Information exchange, in-person and at-a-distance at semi-annual institutes and events/design challenges at Columbia University
Extensive grant writing and peer support for funding proposals
"I was fortunate that HISTP was available to provide valuable resources to help me navigate my new role and benefit from positive interactions with giants in my field." --Nicole Ennis, PhD, University of Florida, who was recently awarded a K23 grant
Collaborate to address issues as a faculty member of color and overcoming barriers in academia
Exposure to effective, science-based approaches and implementation of community-level HIV prevention interventions
Mentor meetings and support
“As an HISTP Scholar, I benefited from opportunities to hear from experts in the field on grant writing skills, funding opportunities, and navigating academia as an ethnic minority female. An added bonus is that the mentor-mentee relationships and friendships formed throughout the program continue.” --Jamila K. Stockman, PhD, MPH, University of California, San Diego
Exposure to solving research problems through technology such as a Hardware Design Challenge (eg, wearables), Simcon, or Social Media Prototyping Lab
Experience in and knowledge of the latest scientific HIV research methodologies
“I feel like I gained a great deal of knowledge that I can apply in making my career and research successful. HISTP fellows are like a family to me and I also feel like my mentors will always be there to support us and showcase our work.” --Liliane Cambraia Windsor, Ph.D., MSW, University of Illinois at Urbana-Champaign
Collaborate with other scientists in similar field and world class mentors
"HISTP is an exceptional program for a variety of reasons. Relationship-building among our peers was key: I’m still in contact with everyone accepted in program. We have published together, seen one another at conferences, and talked about challenges as people of color in academic settings.” --Michele Rountree, PhD, University of Texas, Austin
The internal peer review process is designed to strengthen systematically the scientific rigor and presentation quality of a proposal before it is submitted for review by a funding agency.
Peer review committee
A peer review committee consists of 3-4 senior researchers affiliated with the center/program or a scientific consultant with relevant expertise; at least two members of a review committee will have experience serving on review committees.
Peer review structure
Fellows developing grant proposals typically undergo three formal, internal peer reviews:
- The first is held about 5 months before the submission deadline, whereby the mentee submits a document detailing the primary aims and a detailed outline of the study design; the peer review committee provides constructive feedback regarding selection, prioritization and wording of aims, as well as critiques—including pros and cons of possible alternative options—to ensure that the design positions the investigator to achieve the aims in the most rigorous and feasible manner.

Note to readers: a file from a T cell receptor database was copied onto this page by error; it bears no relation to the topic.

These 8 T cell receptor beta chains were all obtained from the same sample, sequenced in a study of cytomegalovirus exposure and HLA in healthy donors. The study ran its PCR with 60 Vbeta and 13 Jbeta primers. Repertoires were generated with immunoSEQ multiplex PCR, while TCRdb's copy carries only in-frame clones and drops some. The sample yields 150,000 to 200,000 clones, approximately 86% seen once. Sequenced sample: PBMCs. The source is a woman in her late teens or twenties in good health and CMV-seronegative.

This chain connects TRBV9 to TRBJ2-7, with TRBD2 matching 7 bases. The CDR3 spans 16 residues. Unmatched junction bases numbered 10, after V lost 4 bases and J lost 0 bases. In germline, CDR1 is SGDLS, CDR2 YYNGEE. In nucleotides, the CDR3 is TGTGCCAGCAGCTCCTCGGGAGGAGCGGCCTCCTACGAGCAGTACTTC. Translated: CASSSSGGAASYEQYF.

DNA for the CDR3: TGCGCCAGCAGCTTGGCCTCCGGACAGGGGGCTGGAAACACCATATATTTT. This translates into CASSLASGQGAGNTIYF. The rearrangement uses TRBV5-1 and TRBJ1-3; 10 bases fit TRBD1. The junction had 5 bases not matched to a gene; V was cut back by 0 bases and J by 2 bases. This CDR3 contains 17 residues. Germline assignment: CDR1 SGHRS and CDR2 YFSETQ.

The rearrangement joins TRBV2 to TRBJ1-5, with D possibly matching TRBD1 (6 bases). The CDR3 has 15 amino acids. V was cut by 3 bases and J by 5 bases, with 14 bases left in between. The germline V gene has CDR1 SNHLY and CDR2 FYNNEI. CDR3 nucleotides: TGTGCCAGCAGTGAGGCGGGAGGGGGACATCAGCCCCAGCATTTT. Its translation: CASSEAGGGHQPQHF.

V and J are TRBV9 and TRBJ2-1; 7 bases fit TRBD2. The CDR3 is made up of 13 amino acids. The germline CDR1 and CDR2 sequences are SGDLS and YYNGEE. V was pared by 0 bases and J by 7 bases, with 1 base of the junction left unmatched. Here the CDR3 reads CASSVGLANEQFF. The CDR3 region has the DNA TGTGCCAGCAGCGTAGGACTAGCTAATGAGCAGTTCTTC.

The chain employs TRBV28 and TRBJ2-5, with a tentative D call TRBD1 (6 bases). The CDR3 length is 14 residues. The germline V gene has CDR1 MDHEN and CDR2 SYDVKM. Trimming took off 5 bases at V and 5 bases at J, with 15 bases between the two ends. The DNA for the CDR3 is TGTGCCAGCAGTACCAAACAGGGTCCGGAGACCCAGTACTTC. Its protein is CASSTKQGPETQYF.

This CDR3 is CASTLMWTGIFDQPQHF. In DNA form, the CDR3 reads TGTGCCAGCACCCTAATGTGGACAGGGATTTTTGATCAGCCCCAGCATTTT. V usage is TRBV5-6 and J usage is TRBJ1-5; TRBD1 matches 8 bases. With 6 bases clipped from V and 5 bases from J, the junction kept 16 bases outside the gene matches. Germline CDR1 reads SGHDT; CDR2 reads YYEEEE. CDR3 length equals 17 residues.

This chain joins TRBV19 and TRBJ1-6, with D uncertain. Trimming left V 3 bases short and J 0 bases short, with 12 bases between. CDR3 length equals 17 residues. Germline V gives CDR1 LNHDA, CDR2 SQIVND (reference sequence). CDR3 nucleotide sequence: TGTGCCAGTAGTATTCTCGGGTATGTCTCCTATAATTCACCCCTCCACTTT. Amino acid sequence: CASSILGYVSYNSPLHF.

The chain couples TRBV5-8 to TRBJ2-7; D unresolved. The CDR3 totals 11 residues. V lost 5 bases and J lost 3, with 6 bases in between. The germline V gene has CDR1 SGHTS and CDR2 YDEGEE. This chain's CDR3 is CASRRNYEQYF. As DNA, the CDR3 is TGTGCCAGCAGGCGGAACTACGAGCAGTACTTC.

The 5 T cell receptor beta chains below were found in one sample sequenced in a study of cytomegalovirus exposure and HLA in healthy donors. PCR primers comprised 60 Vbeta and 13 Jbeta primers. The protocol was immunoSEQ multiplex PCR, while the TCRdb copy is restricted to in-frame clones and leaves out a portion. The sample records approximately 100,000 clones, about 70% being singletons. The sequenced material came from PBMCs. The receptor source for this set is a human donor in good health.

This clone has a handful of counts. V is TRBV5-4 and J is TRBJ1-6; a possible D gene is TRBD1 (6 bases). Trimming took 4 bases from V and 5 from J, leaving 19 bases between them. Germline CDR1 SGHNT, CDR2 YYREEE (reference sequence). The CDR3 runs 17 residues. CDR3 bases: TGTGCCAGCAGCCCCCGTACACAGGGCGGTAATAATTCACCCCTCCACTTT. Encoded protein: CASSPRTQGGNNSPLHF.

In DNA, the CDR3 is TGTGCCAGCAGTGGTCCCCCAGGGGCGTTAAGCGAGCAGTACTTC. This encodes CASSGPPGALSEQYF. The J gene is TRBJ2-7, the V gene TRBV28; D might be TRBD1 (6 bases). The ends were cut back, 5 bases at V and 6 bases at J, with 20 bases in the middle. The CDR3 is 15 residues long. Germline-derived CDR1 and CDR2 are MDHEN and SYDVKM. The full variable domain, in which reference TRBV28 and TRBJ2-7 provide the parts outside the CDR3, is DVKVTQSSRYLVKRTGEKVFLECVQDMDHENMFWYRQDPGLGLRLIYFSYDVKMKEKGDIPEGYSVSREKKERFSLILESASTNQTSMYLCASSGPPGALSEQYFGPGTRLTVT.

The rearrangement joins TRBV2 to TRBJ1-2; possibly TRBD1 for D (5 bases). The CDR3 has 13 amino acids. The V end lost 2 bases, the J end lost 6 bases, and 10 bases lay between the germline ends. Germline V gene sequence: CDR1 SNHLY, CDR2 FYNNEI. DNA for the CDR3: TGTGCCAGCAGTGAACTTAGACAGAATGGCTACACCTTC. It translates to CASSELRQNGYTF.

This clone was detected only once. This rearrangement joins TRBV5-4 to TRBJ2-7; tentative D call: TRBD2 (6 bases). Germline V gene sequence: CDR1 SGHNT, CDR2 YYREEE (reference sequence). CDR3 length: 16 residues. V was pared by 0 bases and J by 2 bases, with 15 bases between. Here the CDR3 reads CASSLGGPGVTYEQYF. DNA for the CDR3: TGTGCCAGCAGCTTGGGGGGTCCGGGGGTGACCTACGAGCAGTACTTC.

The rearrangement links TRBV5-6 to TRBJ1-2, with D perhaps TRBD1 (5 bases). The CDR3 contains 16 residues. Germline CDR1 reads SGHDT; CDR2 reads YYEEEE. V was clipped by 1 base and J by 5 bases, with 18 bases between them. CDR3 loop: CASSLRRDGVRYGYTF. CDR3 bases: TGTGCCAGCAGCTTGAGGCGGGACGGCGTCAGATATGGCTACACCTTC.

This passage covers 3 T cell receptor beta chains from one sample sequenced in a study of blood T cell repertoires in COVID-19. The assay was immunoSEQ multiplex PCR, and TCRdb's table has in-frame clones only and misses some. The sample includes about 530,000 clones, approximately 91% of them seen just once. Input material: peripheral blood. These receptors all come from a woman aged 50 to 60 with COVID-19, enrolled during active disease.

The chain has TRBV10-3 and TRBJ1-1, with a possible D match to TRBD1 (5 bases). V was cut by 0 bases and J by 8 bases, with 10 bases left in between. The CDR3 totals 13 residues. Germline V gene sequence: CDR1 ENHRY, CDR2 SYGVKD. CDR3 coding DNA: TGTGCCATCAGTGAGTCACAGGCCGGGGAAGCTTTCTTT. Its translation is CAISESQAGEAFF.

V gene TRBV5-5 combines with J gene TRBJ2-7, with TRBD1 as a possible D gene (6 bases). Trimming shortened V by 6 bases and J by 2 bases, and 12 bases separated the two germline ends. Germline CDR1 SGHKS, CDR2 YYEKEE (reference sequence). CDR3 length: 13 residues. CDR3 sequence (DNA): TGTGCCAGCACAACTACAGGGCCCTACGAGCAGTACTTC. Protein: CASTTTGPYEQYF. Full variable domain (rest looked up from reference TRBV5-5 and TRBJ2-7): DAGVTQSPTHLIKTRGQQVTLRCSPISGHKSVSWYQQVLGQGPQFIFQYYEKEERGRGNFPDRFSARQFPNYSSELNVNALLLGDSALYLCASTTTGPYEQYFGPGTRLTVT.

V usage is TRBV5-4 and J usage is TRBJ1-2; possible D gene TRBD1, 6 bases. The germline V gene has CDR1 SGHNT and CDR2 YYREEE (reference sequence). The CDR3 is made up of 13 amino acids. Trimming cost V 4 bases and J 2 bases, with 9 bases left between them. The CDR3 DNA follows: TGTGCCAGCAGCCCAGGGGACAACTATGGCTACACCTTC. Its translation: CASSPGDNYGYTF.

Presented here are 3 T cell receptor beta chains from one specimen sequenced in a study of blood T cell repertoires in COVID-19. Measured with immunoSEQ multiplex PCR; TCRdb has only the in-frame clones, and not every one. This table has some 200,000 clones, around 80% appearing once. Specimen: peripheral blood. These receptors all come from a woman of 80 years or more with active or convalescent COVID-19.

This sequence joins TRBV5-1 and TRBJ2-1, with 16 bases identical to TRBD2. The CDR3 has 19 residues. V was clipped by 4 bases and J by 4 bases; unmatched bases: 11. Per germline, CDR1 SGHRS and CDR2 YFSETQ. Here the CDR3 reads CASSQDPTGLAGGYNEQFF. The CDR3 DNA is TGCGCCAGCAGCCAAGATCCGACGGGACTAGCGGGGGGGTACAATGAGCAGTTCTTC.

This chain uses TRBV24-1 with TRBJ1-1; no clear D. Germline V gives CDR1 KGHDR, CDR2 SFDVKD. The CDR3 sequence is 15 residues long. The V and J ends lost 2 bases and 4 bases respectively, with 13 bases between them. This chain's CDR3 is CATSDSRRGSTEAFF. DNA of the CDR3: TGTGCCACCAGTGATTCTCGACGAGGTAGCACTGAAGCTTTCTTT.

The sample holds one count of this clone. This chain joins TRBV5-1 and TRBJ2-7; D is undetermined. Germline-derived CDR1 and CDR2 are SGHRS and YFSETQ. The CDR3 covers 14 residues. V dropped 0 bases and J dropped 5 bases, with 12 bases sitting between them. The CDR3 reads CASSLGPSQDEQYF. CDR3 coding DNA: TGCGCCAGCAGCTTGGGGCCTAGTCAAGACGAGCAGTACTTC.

- The second peer review is held about 3 months prior to the submission deadline, whereby the peer review committee reviews a draft of the entire main narrative to elucidate potential “fatal flaws;” means and mechanisms to increase the scientific rigor; and constructive feedback on strengthening the presentation regarding the significance, approach, innovation, and qualifications of the PI; and additional resources necessary to ensure the proposed work can be completed in a timely manner as well as maximize the quality and quantity of study deliverables.
- The third peer review is held around 4 weeks prior to submission, with the emphasis on refining and strengthening the existing proposal, or recommending the mentee postpone submission based on serious concerns and/or large-scale revisions needing to be implemented.
Mock Reviews simulate an actual meeting of a study section, except Scholars are allowed to observe the proceedings. Mock Reviews are held during Training Institutes and proceed as follows:
- Scholars/mentees submit drafts of their grant applications.
- Mock reviewers replicate the initial scoring, discussion/critique, and final scoring process in view of mentees.
- After final scoring, the “fourth wall” is broken and observers/mentees are allowed to ask the mock committee members questions, discuss their critiques and constructive feedback, answer questions, and collectively consider additional questions, suggestions, and options.